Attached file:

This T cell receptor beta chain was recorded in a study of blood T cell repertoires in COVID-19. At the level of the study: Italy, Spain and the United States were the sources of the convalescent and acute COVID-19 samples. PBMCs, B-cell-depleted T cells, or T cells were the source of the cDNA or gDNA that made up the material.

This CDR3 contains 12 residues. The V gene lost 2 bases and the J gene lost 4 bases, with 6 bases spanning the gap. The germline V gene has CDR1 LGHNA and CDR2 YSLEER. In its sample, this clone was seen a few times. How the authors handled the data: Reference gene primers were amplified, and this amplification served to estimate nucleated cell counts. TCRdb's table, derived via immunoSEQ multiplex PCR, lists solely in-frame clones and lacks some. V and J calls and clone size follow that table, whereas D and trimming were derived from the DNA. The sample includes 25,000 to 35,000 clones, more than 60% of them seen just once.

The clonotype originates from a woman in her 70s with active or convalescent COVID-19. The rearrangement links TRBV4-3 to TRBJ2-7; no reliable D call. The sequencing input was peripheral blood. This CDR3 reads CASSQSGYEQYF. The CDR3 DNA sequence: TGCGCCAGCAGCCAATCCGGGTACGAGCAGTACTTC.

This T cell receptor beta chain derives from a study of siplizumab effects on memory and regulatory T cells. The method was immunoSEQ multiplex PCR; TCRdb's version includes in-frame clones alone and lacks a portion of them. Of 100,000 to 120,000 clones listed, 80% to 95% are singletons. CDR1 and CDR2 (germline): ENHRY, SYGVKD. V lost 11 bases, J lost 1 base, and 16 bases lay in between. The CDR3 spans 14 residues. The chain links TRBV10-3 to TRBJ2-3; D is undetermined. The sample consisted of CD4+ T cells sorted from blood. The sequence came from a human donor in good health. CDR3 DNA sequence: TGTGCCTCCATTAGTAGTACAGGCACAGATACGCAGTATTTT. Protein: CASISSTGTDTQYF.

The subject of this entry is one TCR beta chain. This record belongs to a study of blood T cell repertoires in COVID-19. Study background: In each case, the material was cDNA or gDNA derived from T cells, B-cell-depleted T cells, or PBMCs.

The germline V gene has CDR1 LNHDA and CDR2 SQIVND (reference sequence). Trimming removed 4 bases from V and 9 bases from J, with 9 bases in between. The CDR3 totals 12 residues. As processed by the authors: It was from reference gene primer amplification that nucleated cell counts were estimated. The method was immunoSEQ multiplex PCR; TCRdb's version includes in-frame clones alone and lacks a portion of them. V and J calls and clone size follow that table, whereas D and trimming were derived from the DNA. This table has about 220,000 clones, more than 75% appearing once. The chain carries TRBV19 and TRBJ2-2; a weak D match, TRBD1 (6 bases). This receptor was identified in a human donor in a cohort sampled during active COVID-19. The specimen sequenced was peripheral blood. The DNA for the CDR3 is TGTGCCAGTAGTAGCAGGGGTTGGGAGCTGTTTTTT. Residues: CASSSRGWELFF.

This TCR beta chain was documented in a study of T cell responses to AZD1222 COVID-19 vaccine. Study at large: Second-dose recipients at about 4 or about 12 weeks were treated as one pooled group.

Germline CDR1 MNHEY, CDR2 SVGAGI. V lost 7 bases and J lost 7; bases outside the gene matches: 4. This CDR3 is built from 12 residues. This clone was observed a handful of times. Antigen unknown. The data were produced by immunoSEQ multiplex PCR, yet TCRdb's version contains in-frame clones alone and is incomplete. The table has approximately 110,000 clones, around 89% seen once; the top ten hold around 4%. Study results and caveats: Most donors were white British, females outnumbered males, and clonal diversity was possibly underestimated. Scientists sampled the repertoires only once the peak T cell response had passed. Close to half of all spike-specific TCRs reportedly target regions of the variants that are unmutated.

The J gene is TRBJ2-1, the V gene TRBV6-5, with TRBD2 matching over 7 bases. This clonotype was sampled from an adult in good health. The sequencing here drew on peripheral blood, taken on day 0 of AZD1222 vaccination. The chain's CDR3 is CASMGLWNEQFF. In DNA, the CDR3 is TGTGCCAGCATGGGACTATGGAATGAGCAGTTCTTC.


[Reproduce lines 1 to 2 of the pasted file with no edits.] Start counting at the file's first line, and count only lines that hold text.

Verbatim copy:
This T cell receptor beta chain was recorded in a study of blood T cell repertoires in COVID-19. At the level of the study: Italy, Spain and the United States were the sources of the convalescent and acute COVID-19 samples. PBMCs, B-cell-depleted T cells, or T cells were the source of the cDNA or gDNA that made up the material.

This CDR3 contains 12 residues. The V gene lost 2 bases and the J gene lost 4 bases, with 6 bases spanning the gap. The germline V gene has CDR1 LGHNA and CDR2 YSLEER. In its sample, this clone was seen a few times. How the authors handled the data: Reference gene primers were amplified, and this amplification served to estimate nucleated cell counts. TCRdb's table, derived via immunoSEQ multiplex PCR, lists solely in-frame clones and lacks some. V and J calls and clone size follow that table, whereas D and trimming were derived from the DNA. The sample includes 25,000 to 35,000 clones, more than 60% of them seen just once.